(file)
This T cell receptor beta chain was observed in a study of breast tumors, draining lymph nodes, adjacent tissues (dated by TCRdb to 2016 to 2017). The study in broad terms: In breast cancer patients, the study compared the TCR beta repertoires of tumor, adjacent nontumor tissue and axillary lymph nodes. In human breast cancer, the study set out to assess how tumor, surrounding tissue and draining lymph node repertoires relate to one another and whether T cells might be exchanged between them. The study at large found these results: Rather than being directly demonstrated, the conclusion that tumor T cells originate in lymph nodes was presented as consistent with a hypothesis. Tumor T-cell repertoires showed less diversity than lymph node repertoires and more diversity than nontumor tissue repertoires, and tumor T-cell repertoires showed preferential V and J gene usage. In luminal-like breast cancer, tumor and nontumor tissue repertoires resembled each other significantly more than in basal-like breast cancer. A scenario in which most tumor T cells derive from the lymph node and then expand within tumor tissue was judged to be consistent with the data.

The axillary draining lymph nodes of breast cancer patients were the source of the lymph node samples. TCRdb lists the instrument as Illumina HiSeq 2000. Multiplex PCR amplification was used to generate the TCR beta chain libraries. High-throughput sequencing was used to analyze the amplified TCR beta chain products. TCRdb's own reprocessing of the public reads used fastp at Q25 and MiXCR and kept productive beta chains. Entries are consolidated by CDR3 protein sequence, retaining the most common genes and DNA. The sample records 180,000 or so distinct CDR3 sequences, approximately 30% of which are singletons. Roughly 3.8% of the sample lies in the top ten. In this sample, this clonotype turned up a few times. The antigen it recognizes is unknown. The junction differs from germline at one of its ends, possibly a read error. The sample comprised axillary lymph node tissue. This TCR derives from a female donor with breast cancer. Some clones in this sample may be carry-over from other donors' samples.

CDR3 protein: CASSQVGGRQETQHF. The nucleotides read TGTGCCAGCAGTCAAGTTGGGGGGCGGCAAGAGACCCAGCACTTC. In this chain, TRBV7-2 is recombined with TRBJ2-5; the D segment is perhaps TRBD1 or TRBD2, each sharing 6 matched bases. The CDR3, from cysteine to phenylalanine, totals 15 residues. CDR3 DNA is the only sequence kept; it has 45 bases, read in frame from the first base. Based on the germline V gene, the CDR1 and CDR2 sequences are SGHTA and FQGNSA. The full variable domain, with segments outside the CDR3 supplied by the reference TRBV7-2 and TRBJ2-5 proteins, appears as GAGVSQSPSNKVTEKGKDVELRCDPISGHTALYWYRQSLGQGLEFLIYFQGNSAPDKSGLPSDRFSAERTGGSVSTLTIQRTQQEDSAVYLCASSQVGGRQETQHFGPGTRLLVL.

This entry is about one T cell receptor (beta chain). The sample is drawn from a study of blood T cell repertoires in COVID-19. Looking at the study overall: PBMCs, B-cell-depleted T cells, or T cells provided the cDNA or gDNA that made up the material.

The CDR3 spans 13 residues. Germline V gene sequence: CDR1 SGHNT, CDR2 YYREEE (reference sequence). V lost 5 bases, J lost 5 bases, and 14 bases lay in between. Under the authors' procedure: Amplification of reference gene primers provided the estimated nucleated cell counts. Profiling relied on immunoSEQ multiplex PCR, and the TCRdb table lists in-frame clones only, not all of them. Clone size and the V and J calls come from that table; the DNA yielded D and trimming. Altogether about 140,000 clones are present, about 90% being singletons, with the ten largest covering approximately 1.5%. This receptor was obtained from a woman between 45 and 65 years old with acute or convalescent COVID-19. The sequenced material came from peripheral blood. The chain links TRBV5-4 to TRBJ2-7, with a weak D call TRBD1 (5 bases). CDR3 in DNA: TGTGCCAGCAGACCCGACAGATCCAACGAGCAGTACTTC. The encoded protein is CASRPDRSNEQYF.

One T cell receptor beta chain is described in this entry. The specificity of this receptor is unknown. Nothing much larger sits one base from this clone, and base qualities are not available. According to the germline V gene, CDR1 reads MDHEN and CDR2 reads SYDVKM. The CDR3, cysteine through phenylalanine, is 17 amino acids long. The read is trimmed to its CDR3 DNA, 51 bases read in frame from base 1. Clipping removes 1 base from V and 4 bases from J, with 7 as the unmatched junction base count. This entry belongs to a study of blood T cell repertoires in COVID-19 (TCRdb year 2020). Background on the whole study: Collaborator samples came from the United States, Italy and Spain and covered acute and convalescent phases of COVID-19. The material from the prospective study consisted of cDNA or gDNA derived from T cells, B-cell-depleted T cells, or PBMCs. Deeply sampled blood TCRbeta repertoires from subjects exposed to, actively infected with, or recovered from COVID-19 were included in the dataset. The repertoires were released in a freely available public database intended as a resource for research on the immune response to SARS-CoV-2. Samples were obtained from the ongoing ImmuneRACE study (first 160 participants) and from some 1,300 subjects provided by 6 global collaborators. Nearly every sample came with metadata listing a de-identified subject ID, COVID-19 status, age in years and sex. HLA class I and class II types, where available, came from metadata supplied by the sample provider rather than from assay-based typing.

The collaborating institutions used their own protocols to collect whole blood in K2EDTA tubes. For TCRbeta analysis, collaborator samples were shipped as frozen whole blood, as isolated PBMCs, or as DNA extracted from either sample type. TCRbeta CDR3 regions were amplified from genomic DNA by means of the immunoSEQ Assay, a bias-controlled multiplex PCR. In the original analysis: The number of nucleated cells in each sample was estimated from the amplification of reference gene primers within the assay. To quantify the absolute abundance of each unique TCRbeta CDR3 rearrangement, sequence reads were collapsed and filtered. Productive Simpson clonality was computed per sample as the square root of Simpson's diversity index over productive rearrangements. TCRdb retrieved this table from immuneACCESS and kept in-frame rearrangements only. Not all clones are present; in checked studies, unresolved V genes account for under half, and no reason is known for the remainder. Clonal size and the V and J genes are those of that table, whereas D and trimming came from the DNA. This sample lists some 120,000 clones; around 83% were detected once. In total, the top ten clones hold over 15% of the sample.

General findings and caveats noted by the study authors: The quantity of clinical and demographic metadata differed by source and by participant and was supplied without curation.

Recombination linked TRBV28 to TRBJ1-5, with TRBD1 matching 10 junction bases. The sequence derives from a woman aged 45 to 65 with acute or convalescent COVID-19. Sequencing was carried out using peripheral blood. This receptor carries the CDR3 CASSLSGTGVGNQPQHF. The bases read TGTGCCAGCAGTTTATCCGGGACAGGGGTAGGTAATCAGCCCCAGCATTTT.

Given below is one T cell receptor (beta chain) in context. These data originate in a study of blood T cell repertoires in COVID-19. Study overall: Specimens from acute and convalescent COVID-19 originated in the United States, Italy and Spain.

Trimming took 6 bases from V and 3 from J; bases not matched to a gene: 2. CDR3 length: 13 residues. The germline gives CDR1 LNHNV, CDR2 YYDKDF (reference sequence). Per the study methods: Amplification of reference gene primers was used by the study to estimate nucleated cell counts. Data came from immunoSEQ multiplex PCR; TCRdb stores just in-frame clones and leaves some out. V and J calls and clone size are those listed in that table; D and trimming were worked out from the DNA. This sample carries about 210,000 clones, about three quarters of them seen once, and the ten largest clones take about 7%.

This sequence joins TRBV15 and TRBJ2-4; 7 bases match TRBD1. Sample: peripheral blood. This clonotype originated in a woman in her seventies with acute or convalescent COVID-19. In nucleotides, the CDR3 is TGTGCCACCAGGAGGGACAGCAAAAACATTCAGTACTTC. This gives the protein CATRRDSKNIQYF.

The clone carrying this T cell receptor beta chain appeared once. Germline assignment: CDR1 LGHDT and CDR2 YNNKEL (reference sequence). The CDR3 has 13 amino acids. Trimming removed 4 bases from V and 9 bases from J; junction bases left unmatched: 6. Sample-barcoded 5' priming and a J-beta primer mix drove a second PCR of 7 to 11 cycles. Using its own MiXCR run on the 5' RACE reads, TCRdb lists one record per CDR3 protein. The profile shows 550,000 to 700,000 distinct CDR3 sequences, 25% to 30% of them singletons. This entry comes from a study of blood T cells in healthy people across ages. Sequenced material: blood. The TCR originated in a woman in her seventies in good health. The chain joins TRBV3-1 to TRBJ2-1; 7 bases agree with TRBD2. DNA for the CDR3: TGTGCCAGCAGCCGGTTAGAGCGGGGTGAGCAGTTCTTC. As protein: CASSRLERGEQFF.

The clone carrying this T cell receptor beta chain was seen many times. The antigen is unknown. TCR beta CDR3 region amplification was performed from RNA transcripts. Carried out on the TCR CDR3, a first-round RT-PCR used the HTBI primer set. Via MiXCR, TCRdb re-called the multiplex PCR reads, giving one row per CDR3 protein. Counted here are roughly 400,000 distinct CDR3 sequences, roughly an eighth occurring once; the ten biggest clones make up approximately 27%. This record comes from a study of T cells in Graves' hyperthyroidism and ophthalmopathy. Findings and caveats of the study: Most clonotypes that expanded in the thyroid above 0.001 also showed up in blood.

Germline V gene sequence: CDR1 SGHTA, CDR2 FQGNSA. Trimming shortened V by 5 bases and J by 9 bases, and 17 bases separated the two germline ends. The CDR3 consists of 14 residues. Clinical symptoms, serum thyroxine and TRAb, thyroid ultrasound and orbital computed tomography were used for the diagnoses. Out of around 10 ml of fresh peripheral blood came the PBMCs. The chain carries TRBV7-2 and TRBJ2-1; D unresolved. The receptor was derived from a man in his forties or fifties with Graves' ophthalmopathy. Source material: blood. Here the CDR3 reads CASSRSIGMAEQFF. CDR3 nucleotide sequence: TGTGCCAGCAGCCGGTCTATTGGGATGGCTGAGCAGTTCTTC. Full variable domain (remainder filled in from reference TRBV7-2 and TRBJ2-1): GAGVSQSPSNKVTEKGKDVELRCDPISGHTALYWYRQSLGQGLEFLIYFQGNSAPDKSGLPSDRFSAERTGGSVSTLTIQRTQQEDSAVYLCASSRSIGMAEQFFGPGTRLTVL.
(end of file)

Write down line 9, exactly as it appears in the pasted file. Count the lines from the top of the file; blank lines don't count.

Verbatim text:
Recombination linked TRBV28 to TRBJ1-5, with TRBD1 matching 10 junction bases. The sequence derives from a woman aged 45 to 65 with acute or convalescent COVID-19. Sequencing was carried out using peripheral blood. This receptor carries the CDR3 CASSLSGTGVGNQPQHF. The bases read TGTGCCAGCAGTTTATCCGGGACAGGGGTAGGTAATCAGCCCCAGCATTTT.